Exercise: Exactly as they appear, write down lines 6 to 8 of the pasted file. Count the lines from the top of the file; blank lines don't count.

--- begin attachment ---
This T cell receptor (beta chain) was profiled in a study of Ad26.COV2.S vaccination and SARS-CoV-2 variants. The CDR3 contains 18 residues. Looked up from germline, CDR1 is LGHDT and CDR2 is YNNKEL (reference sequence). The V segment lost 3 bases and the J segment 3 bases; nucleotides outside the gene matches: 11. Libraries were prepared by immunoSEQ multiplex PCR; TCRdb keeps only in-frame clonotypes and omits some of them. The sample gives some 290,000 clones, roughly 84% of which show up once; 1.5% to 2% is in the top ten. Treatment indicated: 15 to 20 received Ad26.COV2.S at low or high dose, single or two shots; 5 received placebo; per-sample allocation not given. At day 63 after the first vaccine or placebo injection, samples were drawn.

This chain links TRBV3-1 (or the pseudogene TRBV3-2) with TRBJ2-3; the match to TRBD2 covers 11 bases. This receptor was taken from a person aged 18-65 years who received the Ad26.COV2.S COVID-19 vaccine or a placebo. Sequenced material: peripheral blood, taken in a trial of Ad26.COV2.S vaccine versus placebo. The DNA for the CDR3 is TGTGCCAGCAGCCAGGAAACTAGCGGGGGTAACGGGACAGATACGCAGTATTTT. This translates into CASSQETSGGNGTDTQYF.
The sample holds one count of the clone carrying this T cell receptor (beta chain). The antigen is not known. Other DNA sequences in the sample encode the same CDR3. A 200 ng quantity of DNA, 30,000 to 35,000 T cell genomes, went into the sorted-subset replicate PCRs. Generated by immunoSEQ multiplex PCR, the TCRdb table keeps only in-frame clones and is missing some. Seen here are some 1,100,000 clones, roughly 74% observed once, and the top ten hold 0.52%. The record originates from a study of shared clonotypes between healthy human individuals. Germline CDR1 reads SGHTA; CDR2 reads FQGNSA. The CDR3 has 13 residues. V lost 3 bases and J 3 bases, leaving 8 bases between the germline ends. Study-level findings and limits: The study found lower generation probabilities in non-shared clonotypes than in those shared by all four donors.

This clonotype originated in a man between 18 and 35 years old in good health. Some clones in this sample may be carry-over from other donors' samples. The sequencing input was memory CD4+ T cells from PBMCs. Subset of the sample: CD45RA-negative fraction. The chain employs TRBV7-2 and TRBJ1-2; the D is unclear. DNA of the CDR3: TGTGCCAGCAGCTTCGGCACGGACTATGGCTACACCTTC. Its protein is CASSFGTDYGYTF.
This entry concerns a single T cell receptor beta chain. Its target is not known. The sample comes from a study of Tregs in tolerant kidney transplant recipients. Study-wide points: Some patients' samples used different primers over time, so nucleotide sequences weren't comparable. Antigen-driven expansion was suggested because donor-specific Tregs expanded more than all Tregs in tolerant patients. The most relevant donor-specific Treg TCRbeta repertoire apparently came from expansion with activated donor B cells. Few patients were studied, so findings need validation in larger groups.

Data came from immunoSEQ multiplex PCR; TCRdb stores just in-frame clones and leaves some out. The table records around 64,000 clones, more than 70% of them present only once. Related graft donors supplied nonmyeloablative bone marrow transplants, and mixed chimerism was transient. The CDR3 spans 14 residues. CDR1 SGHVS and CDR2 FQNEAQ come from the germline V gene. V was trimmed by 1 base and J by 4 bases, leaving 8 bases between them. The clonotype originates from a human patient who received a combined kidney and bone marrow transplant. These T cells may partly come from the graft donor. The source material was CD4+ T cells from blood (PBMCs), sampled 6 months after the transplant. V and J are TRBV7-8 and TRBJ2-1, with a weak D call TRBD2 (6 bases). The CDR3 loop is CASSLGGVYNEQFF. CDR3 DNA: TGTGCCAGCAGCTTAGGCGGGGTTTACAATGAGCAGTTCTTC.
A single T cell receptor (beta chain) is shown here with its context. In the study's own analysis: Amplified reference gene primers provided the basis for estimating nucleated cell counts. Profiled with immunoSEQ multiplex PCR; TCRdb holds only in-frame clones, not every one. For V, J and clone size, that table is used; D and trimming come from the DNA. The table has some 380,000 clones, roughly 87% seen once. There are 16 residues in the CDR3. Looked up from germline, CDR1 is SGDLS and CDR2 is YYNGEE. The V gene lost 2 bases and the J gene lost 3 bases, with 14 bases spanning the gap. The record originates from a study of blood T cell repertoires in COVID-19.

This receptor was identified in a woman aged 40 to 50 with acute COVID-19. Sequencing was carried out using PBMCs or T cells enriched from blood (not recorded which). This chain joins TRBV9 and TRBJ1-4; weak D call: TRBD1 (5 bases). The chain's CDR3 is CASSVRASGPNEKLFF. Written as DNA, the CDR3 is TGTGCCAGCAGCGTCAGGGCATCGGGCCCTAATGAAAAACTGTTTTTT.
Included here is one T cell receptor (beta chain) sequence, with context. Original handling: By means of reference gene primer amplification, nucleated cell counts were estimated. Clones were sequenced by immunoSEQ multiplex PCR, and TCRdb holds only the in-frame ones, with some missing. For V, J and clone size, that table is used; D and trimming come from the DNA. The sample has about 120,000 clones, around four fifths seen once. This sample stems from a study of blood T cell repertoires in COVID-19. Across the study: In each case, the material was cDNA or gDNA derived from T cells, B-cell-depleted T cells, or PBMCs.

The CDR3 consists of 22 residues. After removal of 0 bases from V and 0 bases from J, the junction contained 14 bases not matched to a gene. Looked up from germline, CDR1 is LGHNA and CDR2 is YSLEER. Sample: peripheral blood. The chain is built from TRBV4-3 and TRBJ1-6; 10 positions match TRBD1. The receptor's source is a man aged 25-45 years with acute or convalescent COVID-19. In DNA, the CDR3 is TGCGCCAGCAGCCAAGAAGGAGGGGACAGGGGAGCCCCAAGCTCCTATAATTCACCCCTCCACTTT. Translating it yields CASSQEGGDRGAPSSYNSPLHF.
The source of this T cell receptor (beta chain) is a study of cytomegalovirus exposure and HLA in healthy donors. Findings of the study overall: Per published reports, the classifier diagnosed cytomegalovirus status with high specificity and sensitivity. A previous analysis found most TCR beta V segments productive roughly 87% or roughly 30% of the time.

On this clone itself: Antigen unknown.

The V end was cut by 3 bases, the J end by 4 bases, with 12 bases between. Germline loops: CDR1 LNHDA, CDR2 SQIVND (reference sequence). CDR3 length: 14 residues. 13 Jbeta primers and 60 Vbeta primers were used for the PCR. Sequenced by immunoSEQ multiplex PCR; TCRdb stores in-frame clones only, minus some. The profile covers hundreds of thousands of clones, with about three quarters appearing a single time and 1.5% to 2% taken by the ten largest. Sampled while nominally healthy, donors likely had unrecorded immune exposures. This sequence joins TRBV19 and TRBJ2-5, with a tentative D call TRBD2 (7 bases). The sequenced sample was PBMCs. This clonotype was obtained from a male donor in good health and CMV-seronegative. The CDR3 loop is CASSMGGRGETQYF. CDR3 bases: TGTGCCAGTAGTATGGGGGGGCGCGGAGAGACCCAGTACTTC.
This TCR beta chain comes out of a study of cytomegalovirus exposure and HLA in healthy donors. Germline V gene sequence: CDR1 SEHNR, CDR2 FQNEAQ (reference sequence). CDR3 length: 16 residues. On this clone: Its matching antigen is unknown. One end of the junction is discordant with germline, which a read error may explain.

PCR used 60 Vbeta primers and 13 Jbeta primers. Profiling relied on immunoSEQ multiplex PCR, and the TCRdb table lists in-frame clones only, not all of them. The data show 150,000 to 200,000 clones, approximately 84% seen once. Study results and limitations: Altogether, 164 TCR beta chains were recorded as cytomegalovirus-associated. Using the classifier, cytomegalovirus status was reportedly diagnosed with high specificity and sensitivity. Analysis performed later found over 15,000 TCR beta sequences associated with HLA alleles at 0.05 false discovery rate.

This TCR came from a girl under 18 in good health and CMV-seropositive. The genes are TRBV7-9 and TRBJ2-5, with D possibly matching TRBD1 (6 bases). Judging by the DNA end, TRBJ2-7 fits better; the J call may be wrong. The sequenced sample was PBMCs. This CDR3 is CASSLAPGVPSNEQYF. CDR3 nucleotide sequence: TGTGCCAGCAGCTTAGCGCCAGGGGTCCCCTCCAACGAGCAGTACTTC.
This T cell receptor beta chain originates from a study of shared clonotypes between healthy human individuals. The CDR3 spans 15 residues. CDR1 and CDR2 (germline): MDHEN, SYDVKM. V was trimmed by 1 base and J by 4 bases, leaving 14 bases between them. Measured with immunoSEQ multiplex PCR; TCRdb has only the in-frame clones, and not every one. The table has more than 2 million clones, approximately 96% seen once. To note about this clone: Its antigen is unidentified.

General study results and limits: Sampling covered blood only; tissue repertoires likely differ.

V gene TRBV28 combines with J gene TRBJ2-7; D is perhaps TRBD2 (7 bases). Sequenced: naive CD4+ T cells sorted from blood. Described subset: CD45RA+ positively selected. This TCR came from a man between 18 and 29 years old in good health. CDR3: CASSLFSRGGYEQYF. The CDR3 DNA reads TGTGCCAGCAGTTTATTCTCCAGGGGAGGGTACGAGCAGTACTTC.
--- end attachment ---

Data came from immunoSEQ multiplex PCR; TCRdb stores just in-frame clones and leaves some out. The table records around 64,000 clones, more than 70% of them present only once. Related graft donors supplied nonmyeloablative bone marrow transplants, and mixed chimerism was transient. The CDR3 spans 14 residues. CDR1 SGHVS and CDR2 FQNEAQ come from the germline V gene. V was trimmed by 1 base and J by 4 bases, leaving 8 bases between them. The clonotype originates from a human patient who received a combined kidney and bone marrow transplant. These T cells may partly come from the graft donor. The source material was CD4+ T cells from blood (PBMCs), sampled 6 months after the transplant. V and J are TRBV7-8 and TRBJ2-1, with a weak D call TRBD2 (6 bases). The CDR3 loop is CASSLGGVYNEQFF. CDR3 DNA: TGTGCCAGCAGCTTAGGCGGGGTTTACAATGAGCAGTTCTTC.
A single T cell receptor (beta chain) is shown here with its context. In the study's own analysis: Amplified reference gene primers provided the basis for estimating nucleated cell counts. Profiled with immunoSEQ multiplex PCR; TCRdb holds only in-frame clones, not every one. For V, J and clone size, that table is used; D and trimming come from the DNA. The table has some 380,000 clones, roughly 87% seen once. There are 16 residues in the CDR3. Looked up from germline, CDR1 is SGDLS and CDR2 is YYNGEE. The V gene lost 2 bases and the J gene lost 3 bases, with 14 bases spanning the gap. The record originates from a study of blood T cell repertoires in COVID-19.

This receptor was identified in a woman aged 40 to 50 with acute COVID-19. Sequencing was carried out using PBMCs or T cells enriched from blood (not recorded which). This chain joins TRBV9 and TRBJ1-4; weak D call: TRBD1 (5 bases). The chain's CDR3 is CASSVRASGPNEKLFF. Written as DNA, the CDR3 is TGTGCCAGCAGCGTCAGGGCATCGGGCCCTAATGAAAAACTGTTTTTT.